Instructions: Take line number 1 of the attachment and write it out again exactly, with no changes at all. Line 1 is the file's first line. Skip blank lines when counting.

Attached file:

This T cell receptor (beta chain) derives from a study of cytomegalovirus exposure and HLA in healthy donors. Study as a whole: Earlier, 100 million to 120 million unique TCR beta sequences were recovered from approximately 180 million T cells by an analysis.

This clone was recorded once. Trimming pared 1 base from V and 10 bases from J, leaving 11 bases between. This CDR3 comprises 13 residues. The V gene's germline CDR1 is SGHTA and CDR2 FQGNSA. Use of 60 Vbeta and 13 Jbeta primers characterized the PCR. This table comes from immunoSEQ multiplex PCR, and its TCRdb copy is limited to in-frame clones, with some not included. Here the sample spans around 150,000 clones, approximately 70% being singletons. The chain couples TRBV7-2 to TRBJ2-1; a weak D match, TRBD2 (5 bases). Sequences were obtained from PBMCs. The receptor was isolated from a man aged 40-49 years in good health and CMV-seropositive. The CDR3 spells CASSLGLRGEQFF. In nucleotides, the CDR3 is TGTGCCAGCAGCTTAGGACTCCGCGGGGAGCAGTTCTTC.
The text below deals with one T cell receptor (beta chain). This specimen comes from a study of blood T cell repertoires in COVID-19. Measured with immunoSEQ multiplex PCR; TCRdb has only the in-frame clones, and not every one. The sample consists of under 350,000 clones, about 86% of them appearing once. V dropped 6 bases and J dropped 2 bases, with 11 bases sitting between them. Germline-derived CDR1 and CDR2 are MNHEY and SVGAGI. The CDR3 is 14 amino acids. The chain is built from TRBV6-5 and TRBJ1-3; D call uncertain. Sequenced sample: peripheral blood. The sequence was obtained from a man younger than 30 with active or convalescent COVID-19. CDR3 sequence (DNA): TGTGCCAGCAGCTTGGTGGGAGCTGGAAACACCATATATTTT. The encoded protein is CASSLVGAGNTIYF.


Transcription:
This T cell receptor (beta chain) derives from a study of cytomegalovirus exposure and HLA in healthy donors. Study as a whole: Earlier, 100 million to 120 million unique TCR beta sequences were recovered from approximately 180 million T cells by an analysis.